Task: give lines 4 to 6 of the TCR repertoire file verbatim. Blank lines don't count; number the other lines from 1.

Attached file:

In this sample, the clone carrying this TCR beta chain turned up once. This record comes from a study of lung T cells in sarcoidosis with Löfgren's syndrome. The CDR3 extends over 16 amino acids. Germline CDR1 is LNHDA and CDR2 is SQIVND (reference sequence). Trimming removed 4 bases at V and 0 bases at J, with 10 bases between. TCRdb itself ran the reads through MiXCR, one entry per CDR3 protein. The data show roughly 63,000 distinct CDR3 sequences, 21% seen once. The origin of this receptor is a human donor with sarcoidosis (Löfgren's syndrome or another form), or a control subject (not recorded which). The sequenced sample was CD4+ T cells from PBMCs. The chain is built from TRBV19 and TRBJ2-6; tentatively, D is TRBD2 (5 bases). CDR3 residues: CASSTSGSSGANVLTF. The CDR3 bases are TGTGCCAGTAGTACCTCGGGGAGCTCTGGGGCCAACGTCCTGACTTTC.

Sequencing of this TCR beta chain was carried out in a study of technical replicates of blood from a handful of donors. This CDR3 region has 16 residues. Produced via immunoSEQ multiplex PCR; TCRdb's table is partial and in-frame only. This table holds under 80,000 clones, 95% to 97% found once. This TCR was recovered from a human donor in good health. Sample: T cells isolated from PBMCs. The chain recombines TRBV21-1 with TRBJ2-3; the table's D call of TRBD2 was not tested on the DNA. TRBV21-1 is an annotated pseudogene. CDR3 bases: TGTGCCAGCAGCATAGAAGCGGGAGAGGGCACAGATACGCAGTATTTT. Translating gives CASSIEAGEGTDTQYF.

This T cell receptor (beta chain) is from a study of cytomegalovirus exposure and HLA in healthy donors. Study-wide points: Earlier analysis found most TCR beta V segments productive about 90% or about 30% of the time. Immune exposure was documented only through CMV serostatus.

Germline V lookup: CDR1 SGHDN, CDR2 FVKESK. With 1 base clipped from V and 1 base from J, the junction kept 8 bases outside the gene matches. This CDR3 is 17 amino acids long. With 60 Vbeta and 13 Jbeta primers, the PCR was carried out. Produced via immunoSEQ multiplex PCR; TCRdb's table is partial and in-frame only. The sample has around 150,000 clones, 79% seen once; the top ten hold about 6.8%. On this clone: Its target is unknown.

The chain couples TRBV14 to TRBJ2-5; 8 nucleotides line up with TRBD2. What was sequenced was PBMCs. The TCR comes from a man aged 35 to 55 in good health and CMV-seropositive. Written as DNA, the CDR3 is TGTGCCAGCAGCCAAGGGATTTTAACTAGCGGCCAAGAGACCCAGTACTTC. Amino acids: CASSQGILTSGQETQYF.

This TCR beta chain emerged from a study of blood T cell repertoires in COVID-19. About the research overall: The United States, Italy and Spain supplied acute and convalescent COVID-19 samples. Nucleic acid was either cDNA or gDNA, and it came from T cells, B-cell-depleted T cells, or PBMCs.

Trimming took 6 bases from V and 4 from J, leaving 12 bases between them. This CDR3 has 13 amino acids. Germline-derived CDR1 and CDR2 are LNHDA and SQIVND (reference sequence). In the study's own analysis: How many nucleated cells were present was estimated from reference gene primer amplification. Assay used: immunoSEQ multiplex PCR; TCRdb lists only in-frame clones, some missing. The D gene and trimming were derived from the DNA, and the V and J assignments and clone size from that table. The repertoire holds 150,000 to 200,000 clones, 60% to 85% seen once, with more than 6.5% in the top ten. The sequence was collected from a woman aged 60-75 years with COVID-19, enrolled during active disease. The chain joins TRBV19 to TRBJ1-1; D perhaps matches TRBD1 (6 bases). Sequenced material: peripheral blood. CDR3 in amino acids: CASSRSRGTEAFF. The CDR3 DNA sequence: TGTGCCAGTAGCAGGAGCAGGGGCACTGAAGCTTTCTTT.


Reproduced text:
Germline V lookup: CDR1 SGHDN, CDR2 FVKESK. With 1 base clipped from V and 1 base from J, the junction kept 8 bases outside the gene matches. This CDR3 is 17 amino acids long. With 60 Vbeta and 13 Jbeta primers, the PCR was carried out. Produced via immunoSEQ multiplex PCR; TCRdb's table is partial and in-frame only. The sample has around 150,000 clones, 79% seen once; the top ten hold about 6.8%. On this clone: Its target is unknown.

The chain couples TRBV14 to TRBJ2-5; 8 nucleotides line up with TRBD2. What was sequenced was PBMCs. The TCR comes from a man aged 35 to 55 in good health and CMV-seropositive. Written as DNA, the CDR3 is TGTGCCAGCAGCCAAGGGATTTTAACTAGCGGCCAAGAGACCCAGTACTTC. Amino acids: CASSQGILTSGQETQYF.

This TCR beta chain emerged from a study of blood T cell repertoires in COVID-19. About the research overall: The United States, Italy and Spain supplied acute and convalescent COVID-19 samples. Nucleic acid was either cDNA or gDNA, and it came from T cells, B-cell-depleted T cells, or PBMCs.